Following a trial at the Law Division and an appeal to the Appellate Division, the New Jersey Supreme Court was asked to resolve whether a plaintiff could recover damages under a promissory estoppel theory of liability because he relied on defendant’s promise in quitting his prior employment. Goldfarb v. Solimine, 2021 N.J. LEXIS 161, 245 A.3d 570, 2021 WL 626991 (decided February 18, 2021). In Goldfarb, Plaintiff Jed Goldfarb claimed defendant David Solimine reneged on a promise of employment after Goldfarb quit his job to accept the promised position. Although an employment agreement and its terms were never reduced to writing, plaintiff asserts that he received specific promises of a base salary and return on investments for managing in-house the sizeable investment portfolio of defendant’s family. In response, Solimine argued that because an employment contract was never reduced to writing as required by New Jersey’s Uniform Securities Law of 1997 (the Securities Law) Goldfarb was barred from pursing an action against him. The Securities Law intends to forbid the enforcement of an investment advisory contract that has not been reduced to writing. In resolving the issue before it in favor of plaintiff Goldfarb, the Court distinguished between a breach of contract claim where the Court found Goldfarb could not pursue a claim because of the Securities Law’s requirement that contracts be writing, and the reliance-based doctrine promissory estoppel open to Goldfarb because it had no such requisite.
To begin its analysis, the Court pointed to well established case law instructing that “[a] contract is an agreement resulting in obligation enforceable at law.” Borough of West Caldwell v. Borough of Caldwell, 26 N.J. 9, 24 (1958). “[T]he basic features of a contract” are “offer, acceptance, consideration, and performance by both parties.” Shelton v. Restaurant.com, Inc., 214 N.J. 419, 439 (2013). “A contract arises from offer and acceptance, and must be sufficiently definite ‘that the performance to be rendered by each party can be ascertained with reasonable certainty.'” Weichert Co. Realtors v. Ryan, 128 N.J. 427, 435 (1992) (quoting Caldwell, 26 N.J. at 24-25). For a viable breach of contact claim a party may pursue benefit-of-the-bargain or expectation damages, that is, damages that plaintiff would have earned had the contact not been breached. See Coyle v. Englander’s, 199 N.J. Super. 212, 214 (App. Div. 1985) (characterizing expectation damages, “i.e., loss of the benefit of the bargain,” as the “traditional” form of damages for breach of contract). The purpose of such compensating damages “is to put the injured party in as good a position as if performance had been rendered.” Totaro, Duffy, Cannova & Co., L.L.C. v. Lane, Middleton & Co., L.L.C., 191 N.J. 1, 13 (2007) (ellipsis omitted) (quoting Donovan v. Bachstadt, 91 N.J. 434, 444 (1982)). [*23]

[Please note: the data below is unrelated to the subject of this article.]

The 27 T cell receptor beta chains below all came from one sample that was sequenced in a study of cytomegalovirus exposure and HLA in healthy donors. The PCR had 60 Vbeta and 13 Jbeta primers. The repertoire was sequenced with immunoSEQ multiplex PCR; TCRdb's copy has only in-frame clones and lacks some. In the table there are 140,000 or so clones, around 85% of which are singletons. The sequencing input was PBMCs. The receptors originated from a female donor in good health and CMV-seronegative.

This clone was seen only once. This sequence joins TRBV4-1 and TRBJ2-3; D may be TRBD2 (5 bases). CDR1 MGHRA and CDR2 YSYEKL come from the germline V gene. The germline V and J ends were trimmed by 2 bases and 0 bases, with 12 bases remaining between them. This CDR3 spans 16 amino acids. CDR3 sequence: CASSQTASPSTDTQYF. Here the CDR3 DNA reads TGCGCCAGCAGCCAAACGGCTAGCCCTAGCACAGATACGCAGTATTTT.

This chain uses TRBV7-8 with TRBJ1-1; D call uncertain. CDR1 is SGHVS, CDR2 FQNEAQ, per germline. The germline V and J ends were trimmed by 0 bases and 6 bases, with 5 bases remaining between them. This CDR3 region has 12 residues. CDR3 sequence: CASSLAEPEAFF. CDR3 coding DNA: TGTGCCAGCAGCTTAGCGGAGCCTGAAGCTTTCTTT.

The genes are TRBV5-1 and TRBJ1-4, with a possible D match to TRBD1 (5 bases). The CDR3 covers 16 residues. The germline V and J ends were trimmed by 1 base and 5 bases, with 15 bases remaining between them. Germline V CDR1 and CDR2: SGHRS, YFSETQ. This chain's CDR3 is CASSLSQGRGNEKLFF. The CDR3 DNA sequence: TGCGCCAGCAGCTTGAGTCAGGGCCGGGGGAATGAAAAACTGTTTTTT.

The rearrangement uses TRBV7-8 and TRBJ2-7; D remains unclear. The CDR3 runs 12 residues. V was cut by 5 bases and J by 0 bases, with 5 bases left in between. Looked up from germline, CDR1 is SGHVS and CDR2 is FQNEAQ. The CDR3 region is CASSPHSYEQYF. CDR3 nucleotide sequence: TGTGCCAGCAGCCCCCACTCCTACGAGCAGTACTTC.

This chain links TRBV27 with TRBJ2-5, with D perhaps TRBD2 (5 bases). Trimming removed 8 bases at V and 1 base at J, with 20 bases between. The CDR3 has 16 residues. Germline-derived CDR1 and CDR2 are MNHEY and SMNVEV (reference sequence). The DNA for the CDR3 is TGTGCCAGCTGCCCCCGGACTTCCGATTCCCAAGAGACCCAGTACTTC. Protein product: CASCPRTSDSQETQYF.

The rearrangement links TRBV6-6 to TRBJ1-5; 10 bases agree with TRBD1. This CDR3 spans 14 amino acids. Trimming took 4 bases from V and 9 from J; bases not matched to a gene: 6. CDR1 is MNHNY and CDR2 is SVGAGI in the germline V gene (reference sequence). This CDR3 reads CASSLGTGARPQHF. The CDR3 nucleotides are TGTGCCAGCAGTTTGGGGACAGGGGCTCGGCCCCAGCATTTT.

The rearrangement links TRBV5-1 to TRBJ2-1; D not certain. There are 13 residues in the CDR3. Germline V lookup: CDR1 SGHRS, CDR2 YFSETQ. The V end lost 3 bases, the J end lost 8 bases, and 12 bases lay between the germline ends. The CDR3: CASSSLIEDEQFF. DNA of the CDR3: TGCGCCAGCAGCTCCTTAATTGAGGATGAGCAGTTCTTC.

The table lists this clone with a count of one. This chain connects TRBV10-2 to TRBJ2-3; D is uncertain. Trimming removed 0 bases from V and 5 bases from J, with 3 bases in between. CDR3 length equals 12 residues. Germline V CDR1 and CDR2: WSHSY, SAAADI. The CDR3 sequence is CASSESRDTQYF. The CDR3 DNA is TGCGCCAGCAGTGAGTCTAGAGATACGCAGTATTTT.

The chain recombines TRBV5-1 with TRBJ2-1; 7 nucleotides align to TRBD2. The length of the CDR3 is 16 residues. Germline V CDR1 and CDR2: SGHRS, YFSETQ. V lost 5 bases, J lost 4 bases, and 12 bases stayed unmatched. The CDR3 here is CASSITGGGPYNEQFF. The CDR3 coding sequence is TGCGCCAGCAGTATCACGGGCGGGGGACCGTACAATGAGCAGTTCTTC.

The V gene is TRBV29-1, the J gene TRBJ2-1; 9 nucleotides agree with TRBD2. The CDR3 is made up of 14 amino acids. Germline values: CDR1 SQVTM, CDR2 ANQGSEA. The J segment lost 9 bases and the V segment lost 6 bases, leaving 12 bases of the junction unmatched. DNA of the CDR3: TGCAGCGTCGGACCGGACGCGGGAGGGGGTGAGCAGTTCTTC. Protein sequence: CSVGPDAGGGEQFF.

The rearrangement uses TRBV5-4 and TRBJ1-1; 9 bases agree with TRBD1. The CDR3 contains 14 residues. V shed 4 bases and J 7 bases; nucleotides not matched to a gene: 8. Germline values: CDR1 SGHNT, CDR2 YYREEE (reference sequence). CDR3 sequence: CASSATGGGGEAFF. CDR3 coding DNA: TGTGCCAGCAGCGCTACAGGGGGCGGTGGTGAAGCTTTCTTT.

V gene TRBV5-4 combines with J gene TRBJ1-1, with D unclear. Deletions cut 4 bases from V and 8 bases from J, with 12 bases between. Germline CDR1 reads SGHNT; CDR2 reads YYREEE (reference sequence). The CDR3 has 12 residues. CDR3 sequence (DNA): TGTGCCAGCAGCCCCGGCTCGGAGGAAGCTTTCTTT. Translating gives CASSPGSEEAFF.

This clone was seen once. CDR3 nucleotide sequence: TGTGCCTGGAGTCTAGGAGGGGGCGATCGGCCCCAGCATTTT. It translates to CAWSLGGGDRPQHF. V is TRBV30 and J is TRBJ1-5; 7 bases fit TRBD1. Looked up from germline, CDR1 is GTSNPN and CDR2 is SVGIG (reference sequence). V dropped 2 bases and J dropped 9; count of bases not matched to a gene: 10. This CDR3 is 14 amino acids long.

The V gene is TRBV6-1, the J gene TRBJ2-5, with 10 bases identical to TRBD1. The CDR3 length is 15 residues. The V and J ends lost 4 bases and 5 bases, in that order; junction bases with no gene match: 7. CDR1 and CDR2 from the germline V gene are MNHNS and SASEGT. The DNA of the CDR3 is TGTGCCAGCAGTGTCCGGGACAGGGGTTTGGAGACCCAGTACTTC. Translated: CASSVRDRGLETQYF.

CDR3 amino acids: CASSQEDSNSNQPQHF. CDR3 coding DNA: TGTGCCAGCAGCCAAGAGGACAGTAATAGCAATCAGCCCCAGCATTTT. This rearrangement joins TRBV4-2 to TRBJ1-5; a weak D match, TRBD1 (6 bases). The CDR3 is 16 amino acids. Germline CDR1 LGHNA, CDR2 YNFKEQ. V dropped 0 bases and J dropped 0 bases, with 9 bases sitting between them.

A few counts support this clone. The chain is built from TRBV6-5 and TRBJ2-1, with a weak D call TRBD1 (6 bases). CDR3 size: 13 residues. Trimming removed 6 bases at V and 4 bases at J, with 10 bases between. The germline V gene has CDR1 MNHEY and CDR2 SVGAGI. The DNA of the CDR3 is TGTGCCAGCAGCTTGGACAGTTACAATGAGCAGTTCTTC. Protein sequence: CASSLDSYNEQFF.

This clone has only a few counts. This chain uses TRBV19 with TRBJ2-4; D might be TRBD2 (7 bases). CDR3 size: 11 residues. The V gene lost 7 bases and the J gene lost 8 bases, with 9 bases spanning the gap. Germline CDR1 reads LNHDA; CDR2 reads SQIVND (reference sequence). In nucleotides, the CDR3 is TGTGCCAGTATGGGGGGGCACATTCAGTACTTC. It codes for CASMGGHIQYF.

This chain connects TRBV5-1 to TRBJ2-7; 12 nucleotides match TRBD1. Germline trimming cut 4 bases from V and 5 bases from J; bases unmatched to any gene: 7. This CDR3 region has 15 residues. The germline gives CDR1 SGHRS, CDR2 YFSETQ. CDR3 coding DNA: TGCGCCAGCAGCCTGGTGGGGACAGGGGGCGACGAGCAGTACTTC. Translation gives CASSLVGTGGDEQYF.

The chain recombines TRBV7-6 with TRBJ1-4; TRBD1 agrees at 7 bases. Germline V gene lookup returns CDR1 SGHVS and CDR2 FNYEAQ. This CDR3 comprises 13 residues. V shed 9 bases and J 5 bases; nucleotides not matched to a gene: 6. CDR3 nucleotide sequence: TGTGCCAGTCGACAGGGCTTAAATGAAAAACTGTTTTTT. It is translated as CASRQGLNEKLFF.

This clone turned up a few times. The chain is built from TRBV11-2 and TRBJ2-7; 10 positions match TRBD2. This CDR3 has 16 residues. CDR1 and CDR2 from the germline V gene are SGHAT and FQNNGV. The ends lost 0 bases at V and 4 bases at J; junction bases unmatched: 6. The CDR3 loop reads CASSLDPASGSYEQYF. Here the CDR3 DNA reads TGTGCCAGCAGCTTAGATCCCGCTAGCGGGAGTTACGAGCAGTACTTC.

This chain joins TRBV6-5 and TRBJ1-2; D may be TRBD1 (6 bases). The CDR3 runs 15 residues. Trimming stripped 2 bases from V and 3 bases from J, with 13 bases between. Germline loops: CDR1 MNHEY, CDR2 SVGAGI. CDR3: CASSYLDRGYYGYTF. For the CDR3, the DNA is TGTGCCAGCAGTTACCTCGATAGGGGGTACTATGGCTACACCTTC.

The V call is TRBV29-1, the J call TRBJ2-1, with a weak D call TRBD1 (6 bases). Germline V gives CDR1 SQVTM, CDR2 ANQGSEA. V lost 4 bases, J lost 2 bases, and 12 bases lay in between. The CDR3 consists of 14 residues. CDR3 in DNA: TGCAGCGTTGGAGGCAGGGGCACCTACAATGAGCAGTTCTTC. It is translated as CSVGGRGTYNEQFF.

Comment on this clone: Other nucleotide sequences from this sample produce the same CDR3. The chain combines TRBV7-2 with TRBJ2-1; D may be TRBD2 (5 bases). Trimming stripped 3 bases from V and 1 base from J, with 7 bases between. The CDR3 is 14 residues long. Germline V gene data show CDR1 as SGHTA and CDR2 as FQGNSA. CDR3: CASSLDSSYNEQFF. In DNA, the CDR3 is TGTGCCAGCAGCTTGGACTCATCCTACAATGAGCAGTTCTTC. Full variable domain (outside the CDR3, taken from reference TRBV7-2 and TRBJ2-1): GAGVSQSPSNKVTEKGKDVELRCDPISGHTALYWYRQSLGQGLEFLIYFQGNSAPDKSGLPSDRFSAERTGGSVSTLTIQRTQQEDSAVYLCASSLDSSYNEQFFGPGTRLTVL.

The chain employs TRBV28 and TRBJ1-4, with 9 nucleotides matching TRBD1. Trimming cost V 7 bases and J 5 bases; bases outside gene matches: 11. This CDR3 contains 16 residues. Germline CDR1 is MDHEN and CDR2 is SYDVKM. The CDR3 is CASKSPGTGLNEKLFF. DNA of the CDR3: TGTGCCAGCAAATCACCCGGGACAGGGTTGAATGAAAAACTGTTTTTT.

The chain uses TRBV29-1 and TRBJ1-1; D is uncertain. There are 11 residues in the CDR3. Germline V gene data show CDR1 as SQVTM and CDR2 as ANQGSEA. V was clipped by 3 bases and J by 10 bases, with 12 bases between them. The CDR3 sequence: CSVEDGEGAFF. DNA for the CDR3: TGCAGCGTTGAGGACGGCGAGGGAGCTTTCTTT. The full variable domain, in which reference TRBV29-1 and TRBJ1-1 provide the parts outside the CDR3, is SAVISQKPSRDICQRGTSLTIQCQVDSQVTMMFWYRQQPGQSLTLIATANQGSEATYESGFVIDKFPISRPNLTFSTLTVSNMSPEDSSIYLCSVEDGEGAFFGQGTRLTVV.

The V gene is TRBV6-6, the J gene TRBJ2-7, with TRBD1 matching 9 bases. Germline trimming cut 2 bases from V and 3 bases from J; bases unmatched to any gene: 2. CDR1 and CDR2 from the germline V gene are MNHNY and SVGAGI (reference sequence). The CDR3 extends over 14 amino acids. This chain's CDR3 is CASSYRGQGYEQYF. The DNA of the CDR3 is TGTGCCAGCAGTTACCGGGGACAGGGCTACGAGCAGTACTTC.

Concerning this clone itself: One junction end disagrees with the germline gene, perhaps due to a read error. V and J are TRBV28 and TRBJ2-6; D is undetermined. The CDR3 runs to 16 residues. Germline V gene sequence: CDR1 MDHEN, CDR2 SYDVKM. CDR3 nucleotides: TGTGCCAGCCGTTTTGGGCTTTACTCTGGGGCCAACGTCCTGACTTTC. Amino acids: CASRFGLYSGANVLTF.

A promissory estoppel claim is different than a breach of contract claim. Promissory estoppel is made up of four elements: (1) a clear and definite promise; (2) made with the expectation that the promisee will rely on it; (3) reasonable reliance; and (4) definite and substantial detriment.” Toll Bros., Inc. v. Bd. of Chosen Freeholders of Burlington, 194 N.J. 223, 253 (2008); see Model Jury Charges (Civil), 4.10K “Promissory Estoppel” (approved May 1998). It has been long recognized that promissory estoppel is “a departure from the classic doctrine of consideration that the promise and the consideration must purport to be the motive each for the other,” providing instead that the operative “reliance is on a promise.” [*24], Friedman v. Tappan Dev. Corp., 22 N.J. 523, 536 (1956). Under promissory estoppel a successful plaintiff is entitled to reliance damages. In contrast to contract-based expectation damages, reliance damages look backward.